Adding Spice Protects Skin from Radiation Harm

Aug. 7, 2013

curcuminInvestigators are widely studying curcumin for possible anti-cancer activity, and now the URMC has discovered that it also helps to reduce peeling, weepy, skin damage during radiation treatment for breast cancer.

Julie Ryan, Ph.D., M.P.H., assistant professor of Dermatology, has a paper in the journal Radiation Research showing that 88 percent of patients who did not take curcumin experienced serious skin problems, compared to only 29 percent of patient who did take curcumin. The natural product is the main ingredient in the spice turmeric, giving it a bright yellow hue. A powerful antioxidant, curcumin is an anti-inflammatory and thought to spur cancer-cell death while promoting the health of non-cancerous cells.

In a pilot study of 30 women, investigators closely monitored the patients for radiation-induced skin changes during four-to-seven weeks of therapy. Curcumin did not completely prevent all symptoms. It did not reduce redness, for example, and did not alleviate the symptoms of women who had a total mastectomy. But most patients showed significantly fewer serious skin problems.  And the study is important because 95 percent of patients receiving radiation get some degree of skin dermatitis – and yet no standard prevention therapy exists, other than soap and water and moisturizer.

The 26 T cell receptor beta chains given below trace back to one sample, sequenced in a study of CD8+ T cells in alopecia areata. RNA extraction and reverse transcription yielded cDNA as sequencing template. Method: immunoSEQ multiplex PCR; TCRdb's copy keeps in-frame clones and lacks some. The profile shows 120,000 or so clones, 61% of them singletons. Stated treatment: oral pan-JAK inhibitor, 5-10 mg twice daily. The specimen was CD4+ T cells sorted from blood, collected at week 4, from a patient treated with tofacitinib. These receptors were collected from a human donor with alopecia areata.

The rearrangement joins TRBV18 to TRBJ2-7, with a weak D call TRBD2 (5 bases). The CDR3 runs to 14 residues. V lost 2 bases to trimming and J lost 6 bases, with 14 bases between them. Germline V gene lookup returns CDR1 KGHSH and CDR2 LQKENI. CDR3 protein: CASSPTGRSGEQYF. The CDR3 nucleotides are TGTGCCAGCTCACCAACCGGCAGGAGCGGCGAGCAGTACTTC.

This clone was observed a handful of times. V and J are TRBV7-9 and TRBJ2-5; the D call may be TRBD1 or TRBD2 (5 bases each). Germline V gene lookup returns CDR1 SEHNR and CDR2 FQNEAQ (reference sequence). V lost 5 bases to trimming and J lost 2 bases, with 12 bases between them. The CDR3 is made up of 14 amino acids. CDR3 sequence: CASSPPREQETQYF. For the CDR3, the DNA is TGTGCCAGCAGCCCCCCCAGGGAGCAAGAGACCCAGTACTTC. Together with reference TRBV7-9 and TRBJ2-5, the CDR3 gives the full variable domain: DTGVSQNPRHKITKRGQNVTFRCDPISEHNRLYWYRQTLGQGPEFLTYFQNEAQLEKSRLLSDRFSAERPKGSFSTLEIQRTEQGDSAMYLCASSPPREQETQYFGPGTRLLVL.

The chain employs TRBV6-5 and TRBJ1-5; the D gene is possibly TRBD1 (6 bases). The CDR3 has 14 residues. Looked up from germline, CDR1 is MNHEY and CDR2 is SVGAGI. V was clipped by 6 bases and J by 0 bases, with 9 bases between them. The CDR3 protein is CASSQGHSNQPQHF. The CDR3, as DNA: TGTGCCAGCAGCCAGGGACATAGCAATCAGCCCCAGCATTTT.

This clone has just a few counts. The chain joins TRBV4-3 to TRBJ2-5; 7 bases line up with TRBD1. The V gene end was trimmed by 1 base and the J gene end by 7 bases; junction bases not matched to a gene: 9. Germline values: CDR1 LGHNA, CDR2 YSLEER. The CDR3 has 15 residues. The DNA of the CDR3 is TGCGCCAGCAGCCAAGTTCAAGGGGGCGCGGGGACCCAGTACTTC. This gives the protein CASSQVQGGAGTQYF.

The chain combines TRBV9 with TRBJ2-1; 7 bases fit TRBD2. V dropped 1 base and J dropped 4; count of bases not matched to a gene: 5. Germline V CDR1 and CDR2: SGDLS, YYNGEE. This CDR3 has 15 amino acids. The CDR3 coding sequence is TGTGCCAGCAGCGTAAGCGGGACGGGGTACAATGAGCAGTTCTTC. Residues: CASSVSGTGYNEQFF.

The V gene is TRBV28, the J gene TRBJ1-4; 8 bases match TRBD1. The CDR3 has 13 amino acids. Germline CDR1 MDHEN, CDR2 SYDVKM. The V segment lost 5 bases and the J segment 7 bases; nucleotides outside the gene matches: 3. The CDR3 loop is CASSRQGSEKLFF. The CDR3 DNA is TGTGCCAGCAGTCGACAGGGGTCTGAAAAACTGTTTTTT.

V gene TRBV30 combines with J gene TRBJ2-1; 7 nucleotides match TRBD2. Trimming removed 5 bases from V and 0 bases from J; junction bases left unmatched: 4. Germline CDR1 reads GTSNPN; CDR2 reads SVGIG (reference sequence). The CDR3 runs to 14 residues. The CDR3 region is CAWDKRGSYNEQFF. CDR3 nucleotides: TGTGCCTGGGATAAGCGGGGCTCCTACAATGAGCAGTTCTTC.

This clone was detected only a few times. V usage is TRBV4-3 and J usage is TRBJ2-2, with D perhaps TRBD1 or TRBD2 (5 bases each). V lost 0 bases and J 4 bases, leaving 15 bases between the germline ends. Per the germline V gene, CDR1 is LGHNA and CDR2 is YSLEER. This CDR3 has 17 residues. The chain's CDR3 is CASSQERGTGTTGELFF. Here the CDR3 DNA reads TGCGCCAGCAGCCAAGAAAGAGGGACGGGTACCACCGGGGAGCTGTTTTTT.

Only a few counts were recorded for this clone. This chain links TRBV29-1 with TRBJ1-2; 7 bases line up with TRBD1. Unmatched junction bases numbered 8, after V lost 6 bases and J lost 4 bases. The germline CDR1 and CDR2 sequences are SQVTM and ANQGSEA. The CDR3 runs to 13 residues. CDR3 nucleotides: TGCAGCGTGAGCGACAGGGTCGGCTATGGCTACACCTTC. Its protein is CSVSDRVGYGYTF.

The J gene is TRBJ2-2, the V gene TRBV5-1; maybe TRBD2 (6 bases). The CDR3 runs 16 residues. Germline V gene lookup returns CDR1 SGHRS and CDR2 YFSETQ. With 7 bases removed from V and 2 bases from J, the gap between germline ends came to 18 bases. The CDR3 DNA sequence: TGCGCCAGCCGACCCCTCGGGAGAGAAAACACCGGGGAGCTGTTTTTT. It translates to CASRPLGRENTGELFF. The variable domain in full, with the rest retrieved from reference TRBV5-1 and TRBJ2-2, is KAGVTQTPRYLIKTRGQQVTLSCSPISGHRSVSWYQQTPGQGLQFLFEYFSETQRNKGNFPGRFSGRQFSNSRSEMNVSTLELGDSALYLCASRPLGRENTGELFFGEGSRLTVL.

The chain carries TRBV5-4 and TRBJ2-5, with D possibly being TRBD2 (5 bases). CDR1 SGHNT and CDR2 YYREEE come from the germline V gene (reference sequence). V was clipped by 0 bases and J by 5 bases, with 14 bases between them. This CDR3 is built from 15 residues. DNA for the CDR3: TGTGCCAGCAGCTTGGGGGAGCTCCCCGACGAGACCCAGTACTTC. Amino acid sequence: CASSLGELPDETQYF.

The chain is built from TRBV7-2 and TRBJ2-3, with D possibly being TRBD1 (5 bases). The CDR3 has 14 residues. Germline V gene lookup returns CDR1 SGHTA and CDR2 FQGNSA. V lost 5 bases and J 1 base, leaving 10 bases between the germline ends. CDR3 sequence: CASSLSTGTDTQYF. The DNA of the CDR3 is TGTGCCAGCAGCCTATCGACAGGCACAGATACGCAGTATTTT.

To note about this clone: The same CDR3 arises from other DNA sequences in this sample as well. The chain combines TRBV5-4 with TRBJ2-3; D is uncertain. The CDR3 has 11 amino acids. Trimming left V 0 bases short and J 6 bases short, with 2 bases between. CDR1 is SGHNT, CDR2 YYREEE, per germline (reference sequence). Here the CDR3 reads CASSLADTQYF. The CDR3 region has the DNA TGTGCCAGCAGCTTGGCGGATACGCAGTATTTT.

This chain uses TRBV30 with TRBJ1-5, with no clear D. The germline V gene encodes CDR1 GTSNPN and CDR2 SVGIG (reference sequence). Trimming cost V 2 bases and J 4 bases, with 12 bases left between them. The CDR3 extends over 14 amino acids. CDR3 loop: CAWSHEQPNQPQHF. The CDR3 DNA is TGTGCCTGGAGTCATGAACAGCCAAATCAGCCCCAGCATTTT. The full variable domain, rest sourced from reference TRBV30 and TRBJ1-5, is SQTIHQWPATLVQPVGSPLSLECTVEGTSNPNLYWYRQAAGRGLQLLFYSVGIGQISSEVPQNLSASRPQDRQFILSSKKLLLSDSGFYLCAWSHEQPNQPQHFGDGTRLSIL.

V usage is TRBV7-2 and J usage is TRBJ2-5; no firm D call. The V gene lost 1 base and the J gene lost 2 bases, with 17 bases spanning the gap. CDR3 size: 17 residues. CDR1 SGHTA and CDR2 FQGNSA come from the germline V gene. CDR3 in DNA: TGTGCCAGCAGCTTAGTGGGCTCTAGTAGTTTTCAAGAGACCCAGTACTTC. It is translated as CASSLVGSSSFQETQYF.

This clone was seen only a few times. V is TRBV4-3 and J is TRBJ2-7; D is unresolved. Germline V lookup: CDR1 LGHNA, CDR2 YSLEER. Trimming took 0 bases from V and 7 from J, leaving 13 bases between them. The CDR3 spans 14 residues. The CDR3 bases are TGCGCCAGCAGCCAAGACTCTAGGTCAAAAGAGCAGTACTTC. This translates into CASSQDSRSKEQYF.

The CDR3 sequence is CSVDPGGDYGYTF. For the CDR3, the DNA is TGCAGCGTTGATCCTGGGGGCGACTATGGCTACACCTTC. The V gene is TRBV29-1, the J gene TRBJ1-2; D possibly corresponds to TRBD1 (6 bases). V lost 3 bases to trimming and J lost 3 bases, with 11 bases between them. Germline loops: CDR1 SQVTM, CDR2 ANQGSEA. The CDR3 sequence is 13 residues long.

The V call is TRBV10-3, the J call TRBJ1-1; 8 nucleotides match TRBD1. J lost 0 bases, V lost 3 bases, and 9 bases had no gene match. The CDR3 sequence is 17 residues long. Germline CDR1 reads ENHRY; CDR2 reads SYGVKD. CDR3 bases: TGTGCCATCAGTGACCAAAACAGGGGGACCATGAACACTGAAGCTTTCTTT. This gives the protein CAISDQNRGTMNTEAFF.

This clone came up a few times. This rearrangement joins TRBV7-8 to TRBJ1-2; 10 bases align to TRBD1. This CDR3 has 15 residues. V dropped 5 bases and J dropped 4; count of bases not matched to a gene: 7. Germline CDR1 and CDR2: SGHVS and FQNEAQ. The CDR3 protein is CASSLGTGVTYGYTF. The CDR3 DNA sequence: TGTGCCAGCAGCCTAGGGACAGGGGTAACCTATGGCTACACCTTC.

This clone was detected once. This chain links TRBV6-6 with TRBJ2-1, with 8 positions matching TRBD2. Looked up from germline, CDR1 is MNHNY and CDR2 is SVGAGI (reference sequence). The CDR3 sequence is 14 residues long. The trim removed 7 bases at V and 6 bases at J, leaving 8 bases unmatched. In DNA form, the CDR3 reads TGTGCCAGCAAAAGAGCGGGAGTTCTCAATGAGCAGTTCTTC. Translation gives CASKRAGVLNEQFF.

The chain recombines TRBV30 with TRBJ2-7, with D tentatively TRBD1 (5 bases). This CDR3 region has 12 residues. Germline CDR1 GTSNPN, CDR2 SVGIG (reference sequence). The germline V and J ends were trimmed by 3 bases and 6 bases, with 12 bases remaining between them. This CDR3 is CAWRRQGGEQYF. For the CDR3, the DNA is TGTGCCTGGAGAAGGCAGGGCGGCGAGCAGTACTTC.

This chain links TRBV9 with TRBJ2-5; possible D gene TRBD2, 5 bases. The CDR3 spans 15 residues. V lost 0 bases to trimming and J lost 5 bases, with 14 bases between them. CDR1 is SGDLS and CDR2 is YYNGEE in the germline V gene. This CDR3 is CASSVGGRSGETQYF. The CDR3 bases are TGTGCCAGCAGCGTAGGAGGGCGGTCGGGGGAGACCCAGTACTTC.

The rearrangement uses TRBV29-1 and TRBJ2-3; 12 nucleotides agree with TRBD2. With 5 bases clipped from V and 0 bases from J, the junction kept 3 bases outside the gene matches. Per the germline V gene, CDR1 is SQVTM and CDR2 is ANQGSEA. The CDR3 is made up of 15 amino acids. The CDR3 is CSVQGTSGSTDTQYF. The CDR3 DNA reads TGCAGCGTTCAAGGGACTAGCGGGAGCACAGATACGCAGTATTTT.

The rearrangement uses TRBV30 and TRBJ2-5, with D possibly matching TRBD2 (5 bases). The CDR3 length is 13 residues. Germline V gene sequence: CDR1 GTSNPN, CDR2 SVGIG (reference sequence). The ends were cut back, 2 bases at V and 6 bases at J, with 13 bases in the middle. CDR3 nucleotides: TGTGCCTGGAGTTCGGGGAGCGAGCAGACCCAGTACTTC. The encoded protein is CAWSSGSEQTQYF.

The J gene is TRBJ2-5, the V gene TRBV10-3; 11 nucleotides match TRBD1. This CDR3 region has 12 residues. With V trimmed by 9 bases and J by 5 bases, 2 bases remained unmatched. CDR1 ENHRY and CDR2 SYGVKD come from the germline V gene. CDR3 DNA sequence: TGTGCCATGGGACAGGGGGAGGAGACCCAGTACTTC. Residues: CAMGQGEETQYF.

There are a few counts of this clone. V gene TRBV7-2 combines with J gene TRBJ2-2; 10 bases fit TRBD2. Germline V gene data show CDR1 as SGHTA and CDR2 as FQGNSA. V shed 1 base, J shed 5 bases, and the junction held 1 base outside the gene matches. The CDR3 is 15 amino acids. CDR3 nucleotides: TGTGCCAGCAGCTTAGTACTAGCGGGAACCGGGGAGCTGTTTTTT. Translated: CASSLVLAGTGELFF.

Patients were required to swallow 6 grams daily (the equivalent of 12 capsules) of curcumin. The next step is to look at other synthetic forms, which might provide the same benefits while making it easier for patients to use. (Head and neck cancer patients cannot swallow capsules.) Topical forms are also being studied.

Prevention magazine reported on Ryan’s work:

To read the scientific abstract: